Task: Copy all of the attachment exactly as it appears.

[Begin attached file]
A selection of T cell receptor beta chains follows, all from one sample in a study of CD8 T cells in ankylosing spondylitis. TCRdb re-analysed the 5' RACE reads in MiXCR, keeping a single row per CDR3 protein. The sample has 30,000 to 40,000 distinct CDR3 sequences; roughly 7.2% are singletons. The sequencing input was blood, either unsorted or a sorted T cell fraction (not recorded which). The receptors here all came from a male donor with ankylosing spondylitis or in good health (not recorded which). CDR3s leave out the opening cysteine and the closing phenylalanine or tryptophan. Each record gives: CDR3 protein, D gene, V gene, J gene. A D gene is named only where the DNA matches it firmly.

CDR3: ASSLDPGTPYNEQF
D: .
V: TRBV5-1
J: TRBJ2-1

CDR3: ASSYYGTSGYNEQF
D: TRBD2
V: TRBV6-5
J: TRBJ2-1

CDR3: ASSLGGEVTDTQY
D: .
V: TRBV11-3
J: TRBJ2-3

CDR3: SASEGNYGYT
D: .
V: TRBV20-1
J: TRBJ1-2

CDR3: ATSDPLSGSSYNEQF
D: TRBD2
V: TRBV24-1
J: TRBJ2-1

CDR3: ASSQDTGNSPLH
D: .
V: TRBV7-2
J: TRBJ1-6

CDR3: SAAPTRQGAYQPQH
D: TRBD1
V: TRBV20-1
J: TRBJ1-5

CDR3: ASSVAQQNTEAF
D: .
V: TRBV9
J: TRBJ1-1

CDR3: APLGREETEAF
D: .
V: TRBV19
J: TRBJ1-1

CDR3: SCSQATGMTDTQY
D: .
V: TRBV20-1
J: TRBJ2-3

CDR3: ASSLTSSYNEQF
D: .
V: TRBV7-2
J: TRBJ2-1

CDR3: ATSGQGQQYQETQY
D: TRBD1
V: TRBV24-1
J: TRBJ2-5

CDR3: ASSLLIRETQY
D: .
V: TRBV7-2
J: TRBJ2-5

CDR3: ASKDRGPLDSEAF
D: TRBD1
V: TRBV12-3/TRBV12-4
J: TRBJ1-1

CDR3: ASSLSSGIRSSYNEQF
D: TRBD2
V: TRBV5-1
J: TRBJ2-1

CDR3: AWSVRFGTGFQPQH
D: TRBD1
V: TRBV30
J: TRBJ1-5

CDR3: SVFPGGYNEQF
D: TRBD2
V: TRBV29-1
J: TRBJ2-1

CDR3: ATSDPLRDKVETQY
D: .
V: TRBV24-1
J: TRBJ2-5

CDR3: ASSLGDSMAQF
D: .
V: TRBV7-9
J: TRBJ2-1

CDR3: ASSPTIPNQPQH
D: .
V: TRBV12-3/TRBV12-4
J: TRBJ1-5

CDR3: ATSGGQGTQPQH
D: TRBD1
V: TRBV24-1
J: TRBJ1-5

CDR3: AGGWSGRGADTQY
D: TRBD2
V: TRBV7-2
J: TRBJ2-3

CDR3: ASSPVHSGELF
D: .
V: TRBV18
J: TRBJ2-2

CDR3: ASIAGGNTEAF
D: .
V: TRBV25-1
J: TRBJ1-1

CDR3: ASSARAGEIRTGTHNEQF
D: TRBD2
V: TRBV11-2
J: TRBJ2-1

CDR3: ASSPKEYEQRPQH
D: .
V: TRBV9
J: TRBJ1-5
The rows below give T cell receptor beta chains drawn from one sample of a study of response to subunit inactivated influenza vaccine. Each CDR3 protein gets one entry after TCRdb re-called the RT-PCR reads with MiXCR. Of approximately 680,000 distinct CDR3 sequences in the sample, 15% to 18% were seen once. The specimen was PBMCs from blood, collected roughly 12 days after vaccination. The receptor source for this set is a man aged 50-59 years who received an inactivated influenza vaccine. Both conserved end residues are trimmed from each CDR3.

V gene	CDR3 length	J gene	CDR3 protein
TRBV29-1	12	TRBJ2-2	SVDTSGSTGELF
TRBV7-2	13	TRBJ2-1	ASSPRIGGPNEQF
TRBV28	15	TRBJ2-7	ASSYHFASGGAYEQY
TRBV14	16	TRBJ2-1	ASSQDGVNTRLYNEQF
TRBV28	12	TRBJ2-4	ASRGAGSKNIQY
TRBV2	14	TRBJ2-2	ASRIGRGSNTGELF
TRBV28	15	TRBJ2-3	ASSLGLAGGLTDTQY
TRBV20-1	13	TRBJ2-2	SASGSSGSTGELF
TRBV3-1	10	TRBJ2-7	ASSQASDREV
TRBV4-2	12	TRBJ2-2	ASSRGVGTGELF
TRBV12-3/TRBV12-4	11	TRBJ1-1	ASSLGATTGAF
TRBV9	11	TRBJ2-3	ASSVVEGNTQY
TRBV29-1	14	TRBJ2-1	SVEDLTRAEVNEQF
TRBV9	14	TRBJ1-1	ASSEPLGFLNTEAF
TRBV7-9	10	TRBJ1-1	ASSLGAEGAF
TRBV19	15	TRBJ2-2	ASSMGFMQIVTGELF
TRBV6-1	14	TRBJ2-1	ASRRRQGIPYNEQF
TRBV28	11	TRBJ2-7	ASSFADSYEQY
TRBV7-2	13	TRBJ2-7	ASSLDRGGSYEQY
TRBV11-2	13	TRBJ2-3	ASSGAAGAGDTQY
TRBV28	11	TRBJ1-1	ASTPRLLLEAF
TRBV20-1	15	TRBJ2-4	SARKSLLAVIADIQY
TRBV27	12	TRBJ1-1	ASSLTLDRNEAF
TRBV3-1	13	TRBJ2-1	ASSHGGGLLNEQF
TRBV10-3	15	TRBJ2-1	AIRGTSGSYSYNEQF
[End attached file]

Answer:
A selection of T cell receptor beta chains follows, all from one sample in a study of CD8 T cells in ankylosing spondylitis. TCRdb re-analysed the 5' RACE reads in MiXCR, keeping a single row per CDR3 protein. The sample has 30,000 to 40,000 distinct CDR3 sequences; roughly 7.2% are singletons. The sequencing input was blood, either unsorted or a sorted T cell fraction (not recorded which). The receptors here all came from a male donor with ankylosing spondylitis or in good health (not recorded which). CDR3s leave out the opening cysteine and the closing phenylalanine or tryptophan. Each record gives: CDR3 protein, D gene, V gene, J gene. A D gene is named only where the DNA matches it firmly.

CDR3: ASSLDPGTPYNEQF
D: .
V: TRBV5-1
J: TRBJ2-1

CDR3: ASSYYGTSGYNEQF
D: TRBD2
V: TRBV6-5
J: TRBJ2-1

CDR3: ASSLGGEVTDTQY
D: .
V: TRBV11-3
J: TRBJ2-3

CDR3: SASEGNYGYT
D: .
V: TRBV20-1
J: TRBJ1-2

CDR3: ATSDPLSGSSYNEQF
D: TRBD2
V: TRBV24-1
J: TRBJ2-1

CDR3: ASSQDTGNSPLH
D: .
V: TRBV7-2
J: TRBJ1-6

CDR3: SAAPTRQGAYQPQH
D: TRBD1
V: TRBV20-1
J: TRBJ1-5

CDR3: ASSVAQQNTEAF
D: .
V: TRBV9
J: TRBJ1-1

CDR3: APLGREETEAF
D: .
V: TRBV19
J: TRBJ1-1

CDR3: SCSQATGMTDTQY
D: .
V: TRBV20-1
J: TRBJ2-3

CDR3: ASSLTSSYNEQF
D: .
V: TRBV7-2
J: TRBJ2-1

CDR3: ATSGQGQQYQETQY
D: TRBD1
V: TRBV24-1
J: TRBJ2-5

CDR3: ASSLLIRETQY
D: .
V: TRBV7-2
J: TRBJ2-5

CDR3: ASKDRGPLDSEAF
D: TRBD1
V: TRBV12-3/TRBV12-4
J: TRBJ1-1

CDR3: ASSLSSGIRSSYNEQF
D: TRBD2
V: TRBV5-1
J: TRBJ2-1

CDR3: AWSVRFGTGFQPQH
D: TRBD1
V: TRBV30
J: TRBJ1-5

CDR3: SVFPGGYNEQF
D: TRBD2
V: TRBV29-1
J: TRBJ2-1

CDR3: ATSDPLRDKVETQY
D: .
V: TRBV24-1
J: TRBJ2-5

CDR3: ASSLGDSMAQF
D: .
V: TRBV7-9
J: TRBJ2-1

CDR3: ASSPTIPNQPQH
D: .
V: TRBV12-3/TRBV12-4
J: TRBJ1-5

CDR3: ATSGGQGTQPQH
D: TRBD1
V: TRBV24-1
J: TRBJ1-5

CDR3: AGGWSGRGADTQY
D: TRBD2
V: TRBV7-2
J: TRBJ2-3

CDR3: ASSPVHSGELF
D: .
V: TRBV18
J: TRBJ2-2

CDR3: ASIAGGNTEAF
D: .
V: TRBV25-1
J: TRBJ1-1

CDR3: ASSARAGEIRTGTHNEQF
D: TRBD2
V: TRBV11-2
J: TRBJ2-1

CDR3: ASSPKEYEQRPQH
D: .
V: TRBV9
J: TRBJ1-5
The rows below give T cell receptor beta chains drawn from one sample of a study of response to subunit inactivated influenza vaccine. Each CDR3 protein gets one entry after TCRdb re-called the RT-PCR reads with MiXCR. Of approximately 680,000 distinct CDR3 sequences in the sample, 15% to 18% were seen once. The specimen was PBMCs from blood, collected roughly 12 days after vaccination. The receptor source for this set is a man aged 50-59 years who received an inactivated influenza vaccine. Both conserved end residues are trimmed from each CDR3.

V gene	CDR3 length	J gene	CDR3 protein
TRBV29-1	12	TRBJ2-2	SVDTSGSTGELF
TRBV7-2	13	TRBJ2-1	ASSPRIGGPNEQF
TRBV28	15	TRBJ2-7	ASSYHFASGGAYEQY
TRBV14	16	TRBJ2-1	ASSQDGVNTRLYNEQF
TRBV28	12	TRBJ2-4	ASRGAGSKNIQY
TRBV2	14	TRBJ2-2	ASRIGRGSNTGELF
TRBV28	15	TRBJ2-3	ASSLGLAGGLTDTQY
TRBV20-1	13	TRBJ2-2	SASGSSGSTGELF
TRBV3-1	10	TRBJ2-7	ASSQASDREV
TRBV4-2	12	TRBJ2-2	ASSRGVGTGELF
TRBV12-3/TRBV12-4	11	TRBJ1-1	ASSLGATTGAF
TRBV9	11	TRBJ2-3	ASSVVEGNTQY
TRBV29-1	14	TRBJ2-1	SVEDLTRAEVNEQF
TRBV9	14	TRBJ1-1	ASSEPLGFLNTEAF
TRBV7-9	10	TRBJ1-1	ASSLGAEGAF
TRBV19	15	TRBJ2-2	ASSMGFMQIVTGELF
TRBV6-1	14	TRBJ2-1	ASRRRQGIPYNEQF
TRBV28	11	TRBJ2-7	ASSFADSYEQY
TRBV7-2	13	TRBJ2-7	ASSLDRGGSYEQY
TRBV11-2	13	TRBJ2-3	ASSGAAGAGDTQY
TRBV28	11	TRBJ1-1	ASTPRLLLEAF
TRBV20-1	15	TRBJ2-4	SARKSLLAVIADIQY
TRBV27	12	TRBJ1-1	ASSLTLDRNEAF
TRBV3-1	13	TRBJ2-1	ASSHGGGLLNEQF
TRBV10-3	15	TRBJ2-1	AIRGTSGSYSYNEQF